How much is your daily salt intake? A recent study by the Centers for Disease Control (CDC) indicates that we are getting most of our salt content from common foods even before we add that little extra from the saltshaker. Yes, you heard it right! In fact, over 44% of our daily food intake is made up of these foods. With the amount of salt in food increasing, you are increasing your chances of heart disease and hypertension.
Do you know that there are many interesting facts about salt intake? Yes, there are, including its role in preserving food, regulating blood pressure, and aiding in hydration, its role in the body, and its history as a valuable commodity.
Here Is the List of the Saltiest Foods:
- Bread and rolls
- Lunchmeats (cold cuts)
- Processed chicken
- Meat dishes
- Snack Foods
You need to keep in mind that the amount of sodium can dramatically vary from product to product. Some companies use salt as a preserving agent, some use it to promote flavor, while some others use it to cultivate your appetite. Before you put it into your mouth, take a look at the nutritional information on the back of the container to find out how much sodium you’re ingesting while keeping the recommended salt intake in mind.
High Salt Intake Can Affect Your Heart
Salt intake has been linked to an increased risk of heart disease, as high levels of sodium can lead to high blood pressure, which is a major risk factor for heart attacks and strokes. This is why, to maintain heart health, it is important to monitor your salt intake and choose lower sodium options in your diet.
Salt Helps in Muscle Function
Our bodies are comprised of around 1% salt, and we need 500 mg per day to survive. The salt that we ingest helps with muscle function as well as transmitting signals from our brain through the nerves. The extra salt, ingested through foods and the iodized salt that we put on the table, is excreted through our pores and processed through our kidneys. When the level of salt intake is too high, our bodies store it in our veins, creating an excess of plaque and other hypertensive concerns.
Here is the recommended daily salt intake:
- 1,500 mg for people aged 9 to 50
- 1,300 mg for adults aged 51 to 70
- 1,200 mg for people over 70
Did you know that the average salt intake for children above the age of 2 is 3,436 mg? This is twice the recommended daily amount and over 1,100 mg over the recommended upper limit of 2,300 mg per day. According to Thomas Frieden, director of the CDC, “Heart disease and stroke alone kill more than 800,000 Americans each year and contribute an estimated 273 billion dollars a year in health care costs. It is believed that reducing the sodium content of the ten leading sodium sources by just 25% would lower total dietary salt intake per day by more than 10% and prevent an estimated 28,000 deaths per year.”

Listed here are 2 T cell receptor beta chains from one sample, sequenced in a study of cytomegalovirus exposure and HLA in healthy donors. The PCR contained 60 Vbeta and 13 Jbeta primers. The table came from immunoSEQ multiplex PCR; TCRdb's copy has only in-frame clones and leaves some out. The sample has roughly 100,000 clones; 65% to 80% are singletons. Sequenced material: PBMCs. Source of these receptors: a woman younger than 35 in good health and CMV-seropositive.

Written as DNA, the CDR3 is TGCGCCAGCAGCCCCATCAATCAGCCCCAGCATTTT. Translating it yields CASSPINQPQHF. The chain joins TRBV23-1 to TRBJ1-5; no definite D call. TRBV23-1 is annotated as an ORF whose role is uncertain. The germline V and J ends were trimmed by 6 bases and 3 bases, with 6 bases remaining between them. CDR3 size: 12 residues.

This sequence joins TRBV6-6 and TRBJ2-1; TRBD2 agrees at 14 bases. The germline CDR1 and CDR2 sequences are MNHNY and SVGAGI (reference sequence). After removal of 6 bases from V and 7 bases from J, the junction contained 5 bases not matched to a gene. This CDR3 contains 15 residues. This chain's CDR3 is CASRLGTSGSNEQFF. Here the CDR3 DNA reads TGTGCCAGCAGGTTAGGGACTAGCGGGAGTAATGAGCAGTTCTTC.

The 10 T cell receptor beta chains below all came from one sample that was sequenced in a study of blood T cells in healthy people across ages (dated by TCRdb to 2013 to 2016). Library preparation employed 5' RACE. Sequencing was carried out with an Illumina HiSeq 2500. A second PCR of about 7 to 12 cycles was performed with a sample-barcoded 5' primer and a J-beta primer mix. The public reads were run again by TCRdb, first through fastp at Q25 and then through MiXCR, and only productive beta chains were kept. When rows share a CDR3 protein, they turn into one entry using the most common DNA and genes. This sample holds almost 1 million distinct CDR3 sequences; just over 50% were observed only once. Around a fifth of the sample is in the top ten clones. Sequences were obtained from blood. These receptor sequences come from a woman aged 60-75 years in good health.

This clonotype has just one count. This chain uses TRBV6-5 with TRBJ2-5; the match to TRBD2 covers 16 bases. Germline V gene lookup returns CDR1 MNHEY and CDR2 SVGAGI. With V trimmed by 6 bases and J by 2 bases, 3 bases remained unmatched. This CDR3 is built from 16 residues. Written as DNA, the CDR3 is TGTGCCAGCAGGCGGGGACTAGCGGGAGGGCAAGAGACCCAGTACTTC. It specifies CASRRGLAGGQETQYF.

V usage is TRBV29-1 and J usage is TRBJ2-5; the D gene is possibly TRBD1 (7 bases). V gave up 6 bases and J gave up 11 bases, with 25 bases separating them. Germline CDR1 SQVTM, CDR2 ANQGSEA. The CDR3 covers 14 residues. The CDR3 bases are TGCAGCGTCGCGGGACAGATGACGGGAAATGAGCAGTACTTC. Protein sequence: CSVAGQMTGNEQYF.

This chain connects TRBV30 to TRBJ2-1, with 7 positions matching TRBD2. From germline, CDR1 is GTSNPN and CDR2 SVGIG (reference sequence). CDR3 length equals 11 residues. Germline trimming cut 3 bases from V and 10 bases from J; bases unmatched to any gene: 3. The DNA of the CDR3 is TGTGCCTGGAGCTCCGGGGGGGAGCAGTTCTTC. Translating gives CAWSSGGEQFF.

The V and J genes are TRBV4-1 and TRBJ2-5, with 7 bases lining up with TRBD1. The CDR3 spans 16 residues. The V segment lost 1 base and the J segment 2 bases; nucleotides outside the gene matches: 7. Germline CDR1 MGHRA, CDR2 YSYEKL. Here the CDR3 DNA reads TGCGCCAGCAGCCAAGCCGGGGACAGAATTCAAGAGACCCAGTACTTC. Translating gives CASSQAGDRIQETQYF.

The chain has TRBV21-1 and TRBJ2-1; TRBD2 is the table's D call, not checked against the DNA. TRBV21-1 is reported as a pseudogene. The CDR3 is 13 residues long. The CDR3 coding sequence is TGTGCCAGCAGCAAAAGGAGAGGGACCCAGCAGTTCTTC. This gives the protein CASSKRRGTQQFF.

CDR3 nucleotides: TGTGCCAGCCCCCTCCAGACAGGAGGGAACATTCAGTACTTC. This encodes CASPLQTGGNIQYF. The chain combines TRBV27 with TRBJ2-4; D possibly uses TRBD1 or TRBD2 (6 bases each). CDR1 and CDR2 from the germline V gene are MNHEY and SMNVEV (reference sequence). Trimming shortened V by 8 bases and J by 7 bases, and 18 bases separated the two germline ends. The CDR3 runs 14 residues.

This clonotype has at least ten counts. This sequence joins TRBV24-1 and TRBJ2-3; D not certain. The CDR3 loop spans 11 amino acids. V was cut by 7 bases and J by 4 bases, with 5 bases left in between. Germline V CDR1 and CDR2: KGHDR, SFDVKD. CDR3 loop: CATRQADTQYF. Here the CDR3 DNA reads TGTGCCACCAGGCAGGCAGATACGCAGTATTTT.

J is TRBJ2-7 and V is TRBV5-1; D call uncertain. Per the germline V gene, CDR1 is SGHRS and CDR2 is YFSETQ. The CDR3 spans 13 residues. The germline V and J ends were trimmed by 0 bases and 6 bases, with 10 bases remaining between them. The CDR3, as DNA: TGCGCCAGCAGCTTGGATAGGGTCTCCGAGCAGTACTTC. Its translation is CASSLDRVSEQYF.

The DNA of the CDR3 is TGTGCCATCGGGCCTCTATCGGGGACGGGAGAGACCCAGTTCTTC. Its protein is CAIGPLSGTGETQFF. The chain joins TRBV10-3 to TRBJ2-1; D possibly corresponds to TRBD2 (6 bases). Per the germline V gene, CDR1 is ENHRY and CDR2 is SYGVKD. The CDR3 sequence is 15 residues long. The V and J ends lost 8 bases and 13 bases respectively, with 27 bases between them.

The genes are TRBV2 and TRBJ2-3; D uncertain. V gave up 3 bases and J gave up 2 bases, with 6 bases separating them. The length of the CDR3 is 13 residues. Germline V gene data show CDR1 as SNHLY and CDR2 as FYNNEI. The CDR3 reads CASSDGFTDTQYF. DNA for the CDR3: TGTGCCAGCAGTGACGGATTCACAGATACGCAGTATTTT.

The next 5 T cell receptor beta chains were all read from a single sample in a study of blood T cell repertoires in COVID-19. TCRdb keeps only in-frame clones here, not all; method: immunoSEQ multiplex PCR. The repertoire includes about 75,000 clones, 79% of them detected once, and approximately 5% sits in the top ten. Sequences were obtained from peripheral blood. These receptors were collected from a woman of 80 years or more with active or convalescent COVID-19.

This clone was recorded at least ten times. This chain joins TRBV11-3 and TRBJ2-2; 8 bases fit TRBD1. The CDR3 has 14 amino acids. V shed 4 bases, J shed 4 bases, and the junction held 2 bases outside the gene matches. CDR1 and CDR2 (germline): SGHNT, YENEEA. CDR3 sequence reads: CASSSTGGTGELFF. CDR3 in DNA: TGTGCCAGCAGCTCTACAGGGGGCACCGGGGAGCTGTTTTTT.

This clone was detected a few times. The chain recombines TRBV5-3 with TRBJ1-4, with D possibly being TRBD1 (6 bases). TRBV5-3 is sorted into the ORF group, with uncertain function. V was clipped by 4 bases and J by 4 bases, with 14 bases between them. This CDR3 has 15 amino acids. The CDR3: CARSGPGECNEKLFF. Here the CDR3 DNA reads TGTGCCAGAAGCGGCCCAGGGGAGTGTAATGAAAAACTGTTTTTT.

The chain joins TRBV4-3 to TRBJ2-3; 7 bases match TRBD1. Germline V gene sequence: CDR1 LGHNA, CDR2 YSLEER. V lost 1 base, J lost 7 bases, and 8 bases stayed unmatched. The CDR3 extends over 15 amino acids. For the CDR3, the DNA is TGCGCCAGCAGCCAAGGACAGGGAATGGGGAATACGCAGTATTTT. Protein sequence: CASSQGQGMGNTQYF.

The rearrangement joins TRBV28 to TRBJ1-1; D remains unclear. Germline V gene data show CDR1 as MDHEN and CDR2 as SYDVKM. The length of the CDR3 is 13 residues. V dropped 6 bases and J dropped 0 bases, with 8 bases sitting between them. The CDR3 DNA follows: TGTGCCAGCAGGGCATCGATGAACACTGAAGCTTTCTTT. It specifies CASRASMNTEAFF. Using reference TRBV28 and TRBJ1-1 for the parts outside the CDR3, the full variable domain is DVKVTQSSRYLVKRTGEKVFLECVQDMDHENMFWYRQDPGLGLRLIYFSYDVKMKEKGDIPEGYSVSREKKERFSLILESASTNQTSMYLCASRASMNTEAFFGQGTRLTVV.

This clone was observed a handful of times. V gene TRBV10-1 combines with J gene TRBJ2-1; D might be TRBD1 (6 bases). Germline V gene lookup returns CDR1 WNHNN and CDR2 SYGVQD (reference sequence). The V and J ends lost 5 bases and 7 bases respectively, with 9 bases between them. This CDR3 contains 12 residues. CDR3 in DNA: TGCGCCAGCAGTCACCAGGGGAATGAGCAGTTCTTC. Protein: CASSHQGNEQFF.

Natural Salts Are Better More Flavorful
As salts are important for our body, we require a certain amount of salt to survive and maintain balance. In order to do this, we must know where to get salt that is not harmful like the table salt, we consume.
You should consider looking for natural salts like Himalayan Sea salts, pink salt, or black salt. The table salt that we ingest is processed, bleached, and sterilized to flow better and look better. It is heated to over 1200 degrees and refined to the point where it is merely sodium and chloride. The natural salts which have not been processed, on the other hand, contain trace elements that promote good health and well-being.
Remember that sea salt is more flavorful than regular table salt. The impurities within the sea salt give it varying flavors depending on its origin. While sea salts are generally more expensive in the grocery store, they can also add subtleties to your eating experience.
When considering your family’s food choices, put down the saltshaker and consider spicing your foods with other flavors. Chances are that the food that you’re eating has enough sodium in it to receive the recommended daily salt intake. So, try putting aside the saltshaker for a day and experimenting. Your body will thank you for it.
Salt Plays a Big Role in Electrolyte Balance
One healthy fact about salt is that it is an essential nutrient that plays a role in many aspects of health, including electrolyte balance, hydration, and muscle function. However, it is important to consume salt in moderation. Because, as we already mentioned, high salt intake can have negative effects on blood pressure and overall wellness. Remember that choosing lower sodium options and monitoring your salt intake per day can support your overall health and wellness.
Low Salt Consumption Can Lead to Muscle Cramps
We all know that salt is an important nutrient that is necessary for proper body function, right? But, do you know that a deficiency in salt can lead to symptoms such as muscle cramps and fatigue.
All in all, it won’t be wrong to say that maintaining a balanced daily salt intake is important for optimal nutrition. We are saying this because both excess and deficiency of salt are bad for health.
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